You also did draft a To Do list, right? Not just for yourself; for your unit, dude. Write the task down, put the name/department responsible for the action to be taken, then put a checkbox next to it. Remember to include the dissemination of meeting points as a To Do as well. This is to remind you, and to save your ass at the next meeting (if you happen not to be the unit rep for the next one - read on for elaboration). Check back with your unit regularly (weekly is good) to see if the items are completed yet. If it is a multi-stage item, pen down the item's progress in a side note. Of course, tick your own checkbox once the points have been disseminated.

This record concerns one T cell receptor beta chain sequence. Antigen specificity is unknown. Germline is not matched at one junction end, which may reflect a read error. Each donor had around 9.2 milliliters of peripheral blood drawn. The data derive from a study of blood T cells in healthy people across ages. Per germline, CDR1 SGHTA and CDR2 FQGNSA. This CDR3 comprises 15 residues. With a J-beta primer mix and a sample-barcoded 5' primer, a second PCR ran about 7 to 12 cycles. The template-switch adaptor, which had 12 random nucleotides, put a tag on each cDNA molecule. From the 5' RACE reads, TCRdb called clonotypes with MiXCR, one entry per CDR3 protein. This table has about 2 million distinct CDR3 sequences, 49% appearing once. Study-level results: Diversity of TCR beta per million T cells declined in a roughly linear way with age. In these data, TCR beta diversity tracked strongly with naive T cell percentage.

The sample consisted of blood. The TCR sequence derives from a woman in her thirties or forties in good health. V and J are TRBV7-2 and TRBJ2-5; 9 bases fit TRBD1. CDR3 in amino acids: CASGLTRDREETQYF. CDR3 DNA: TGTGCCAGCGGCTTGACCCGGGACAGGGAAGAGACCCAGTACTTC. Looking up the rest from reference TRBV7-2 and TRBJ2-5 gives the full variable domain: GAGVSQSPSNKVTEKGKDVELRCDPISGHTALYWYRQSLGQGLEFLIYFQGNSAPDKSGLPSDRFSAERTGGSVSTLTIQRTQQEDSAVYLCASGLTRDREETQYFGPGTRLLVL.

Now comes the important part: Check who is the next rep for the unit at the next meeting. If it is you, then things are simpler; just bring your Checklist along. If not, find out who the bugger is, and give him the list about 1-0.5 weeks in advance (not too early, or he can still shirk responsibility to you). Give him a quick briefing on the situation, the checklist will give him the details he needs. It is now his responsibility to update the list. You did remember to tick your checkbox, right? If not, when the chairman asks why so-and-so personnel was not informed, you'd wish you had remembered to wear your steel bum-plate.
How did I manage to glean so much from just 4 meetings? Just thank your lucky stars you're not a logistics 2LT. Oh, you are? Welcome to the family, dude, heheheh.